Pulmonary accumulation of polymorphnuclear leukocytes in the adult respiratory distress syndrome

Critical Care Medicine (Impact Factor: 6.31). 12/1982; 10(11):712-8. DOI: 10.1097/00003246-198211000-00003
Source: PubMed


The polymorphonuclear leukocyte (PMN) plays an integral role in the development of permeability pulmonary edema associated with the adult respiratory distress syndrome (ARDS). This report describes 3 patients with ARDS secondary to systemic sepsis who demonstrated an abnormal diffuse accumulation of Indium (111In)-labeled PMNs in their lungs, without concomitant clinical or laboratory evidence of a primary chest infection. In one patient, the accumulation of the pulmonary activity during an initial pass suggested that this observation was related to diffuse leukoaggregation within the pulmonary microvasculature. A 4th patient with ARDS was on high-dose corticosteroids at the time of a similar study, and showed no pulmonary accumulation of PMNs, suggesting a possible reason for the reported beneficial effect of corticosteroids in human ARDS.

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    • "Acute respiratory distress syndrome (ARDS) is a lifethreatening , hyperacute inflammatory response that occurs in the lungs following trauma or sepsis. Inflammatory cell activation, and in particular neutrophil activation, has been implicated in the early stages of ARDS pathogenesis (Powe et al. 1982, Donnelly et al. 1994a,b, Chollet-Martin et al. 1996). MIF has been demonstrated to play a key role in acute lung injury (Donnelly et al. 1997), highlighted by its ability to accentuate pro-inflammatory cytokine production in ex vivo alveolar cells derived from patients with ARDS. "
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    Journal of Endocrinology 11/2003; 179(1):15-23. DOI:10.1677/joe.0.1790015 · 3.72 Impact Factor
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    • "The essence of adult respiratory distress syndrome (ARDS) is thought to be an increase in permeability of pulmonary vessels resulting in edema. In lung injury, the localized aggregation of polymorphonuclear cells (PMNs) within the pulmonary microvasuculature is an important prerequisite (Powe 1982). In- Received February 28, 1995; revision accepted for publication September 15, H. Kubo et al. creased PMN adhesiveness to endothelial cells is a critical, early step in the sequence of events leading to PMN-mediated injury. "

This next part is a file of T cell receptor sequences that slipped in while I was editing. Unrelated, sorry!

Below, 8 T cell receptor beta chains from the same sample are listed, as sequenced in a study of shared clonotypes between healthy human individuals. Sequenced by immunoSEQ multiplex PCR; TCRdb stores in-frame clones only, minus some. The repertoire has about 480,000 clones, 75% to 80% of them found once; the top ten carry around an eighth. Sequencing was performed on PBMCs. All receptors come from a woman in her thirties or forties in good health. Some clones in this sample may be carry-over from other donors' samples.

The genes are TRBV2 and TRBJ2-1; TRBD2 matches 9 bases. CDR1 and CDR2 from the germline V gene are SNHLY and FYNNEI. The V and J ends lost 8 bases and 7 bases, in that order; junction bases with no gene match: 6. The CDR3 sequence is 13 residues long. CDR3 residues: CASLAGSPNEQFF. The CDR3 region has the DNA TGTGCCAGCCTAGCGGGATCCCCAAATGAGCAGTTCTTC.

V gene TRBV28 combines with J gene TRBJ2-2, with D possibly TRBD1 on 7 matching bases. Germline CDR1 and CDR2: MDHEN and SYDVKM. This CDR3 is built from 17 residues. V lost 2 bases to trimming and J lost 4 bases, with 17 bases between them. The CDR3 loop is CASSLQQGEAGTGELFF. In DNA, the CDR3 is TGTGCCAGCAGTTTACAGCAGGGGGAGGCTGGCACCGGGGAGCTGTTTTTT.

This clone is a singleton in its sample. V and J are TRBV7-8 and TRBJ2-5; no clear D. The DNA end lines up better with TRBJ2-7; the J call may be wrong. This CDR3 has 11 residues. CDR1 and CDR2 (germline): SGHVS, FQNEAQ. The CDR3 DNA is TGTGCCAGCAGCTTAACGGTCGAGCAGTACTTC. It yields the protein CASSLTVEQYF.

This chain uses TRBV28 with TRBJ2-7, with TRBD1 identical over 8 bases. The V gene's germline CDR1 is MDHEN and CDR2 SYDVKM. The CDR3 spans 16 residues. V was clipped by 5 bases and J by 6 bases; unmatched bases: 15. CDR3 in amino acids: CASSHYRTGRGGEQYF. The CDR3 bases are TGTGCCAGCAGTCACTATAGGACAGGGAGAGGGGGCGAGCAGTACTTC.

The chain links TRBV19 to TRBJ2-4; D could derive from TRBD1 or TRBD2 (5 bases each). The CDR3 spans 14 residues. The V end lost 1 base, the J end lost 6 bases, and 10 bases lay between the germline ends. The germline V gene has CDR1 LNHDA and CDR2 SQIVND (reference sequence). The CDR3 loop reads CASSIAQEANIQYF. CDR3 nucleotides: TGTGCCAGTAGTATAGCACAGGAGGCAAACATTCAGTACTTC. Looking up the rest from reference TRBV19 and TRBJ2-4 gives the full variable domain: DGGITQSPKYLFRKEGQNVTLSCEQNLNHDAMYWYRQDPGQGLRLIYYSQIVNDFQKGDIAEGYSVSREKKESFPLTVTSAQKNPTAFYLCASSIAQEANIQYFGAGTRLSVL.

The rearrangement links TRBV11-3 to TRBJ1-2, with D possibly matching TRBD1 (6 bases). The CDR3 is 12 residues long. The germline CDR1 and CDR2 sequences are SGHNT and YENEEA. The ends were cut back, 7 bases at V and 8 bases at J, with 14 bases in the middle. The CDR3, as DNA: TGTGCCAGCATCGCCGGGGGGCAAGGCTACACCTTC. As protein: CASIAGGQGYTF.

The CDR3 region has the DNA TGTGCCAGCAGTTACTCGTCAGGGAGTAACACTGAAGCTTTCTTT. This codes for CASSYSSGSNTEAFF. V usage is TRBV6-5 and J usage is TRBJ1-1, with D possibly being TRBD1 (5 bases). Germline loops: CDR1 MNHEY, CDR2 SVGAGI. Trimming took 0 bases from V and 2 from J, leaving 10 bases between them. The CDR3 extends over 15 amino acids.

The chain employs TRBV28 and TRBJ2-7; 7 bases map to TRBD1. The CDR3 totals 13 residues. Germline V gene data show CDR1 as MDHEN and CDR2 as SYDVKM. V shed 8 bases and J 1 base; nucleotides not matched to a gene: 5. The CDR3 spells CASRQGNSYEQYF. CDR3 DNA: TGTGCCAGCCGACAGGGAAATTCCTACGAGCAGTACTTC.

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    ABSTRACT: We investigated the mechanisms of increase in the pulmonary vascular permeability, focusing on the changes in the peripheral white blood cell (WBC) counts and the surface expression of CD18 on polymorphonuclear cells (PMNs). Anesthetized sheep with chronic lung lymph fistulas were used in this study. We infused synthetic endotoxin (LPS) at a rate of 10 ng/kg/min (i.v.) continuously for 24 hr. We measured lung lymph flow, lymph-to-plasma protein concentration ratio and WBC counts in blood and lung lymph, and the PMNs' surface expression of CD18 before and at 2, 10 and 24 hr after the start of endotoxin infusion, respectively. CD18 was analyzed by flow cytometry using monoclonal anti-CD18 antibody. We found that the pulmonary vascular permeability increased during 2-4 hr after the start of endotoxin infusion, and returned to the baseline over 10 hr. At time 2 hr period, the number of WBCs in the lung lymph increased, the number of peripheral WBCs, mostly PMNs, decreased and the surface expression of CD18 on the peripheral PMNs was up-regulated. At time 10 and 24 hr, the number of WBCs in lung lymph decreased, the number of peripheral WBCs increased and CD18 expression was down-regulated. These data indicate that up-regulation of CD18 expression promotes the PMN adherence to the pulmonary endothelium, migration into the lung and increases the pulmonary vascular permeability. We conclude that the continuous endotoxin infusion up-regulates CD18, which contributes to the PMN migration into the lung.
    The Tohoku Journal of Experimental Medicine 12/1995; 177(3):213-22. DOI:10.1620/tjem.177.213 · 1.35 Impact Factor
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    Prostaglandins 11/1984; 28(5):695-709. DOI:10.1016/0090-6980(84)90178-3
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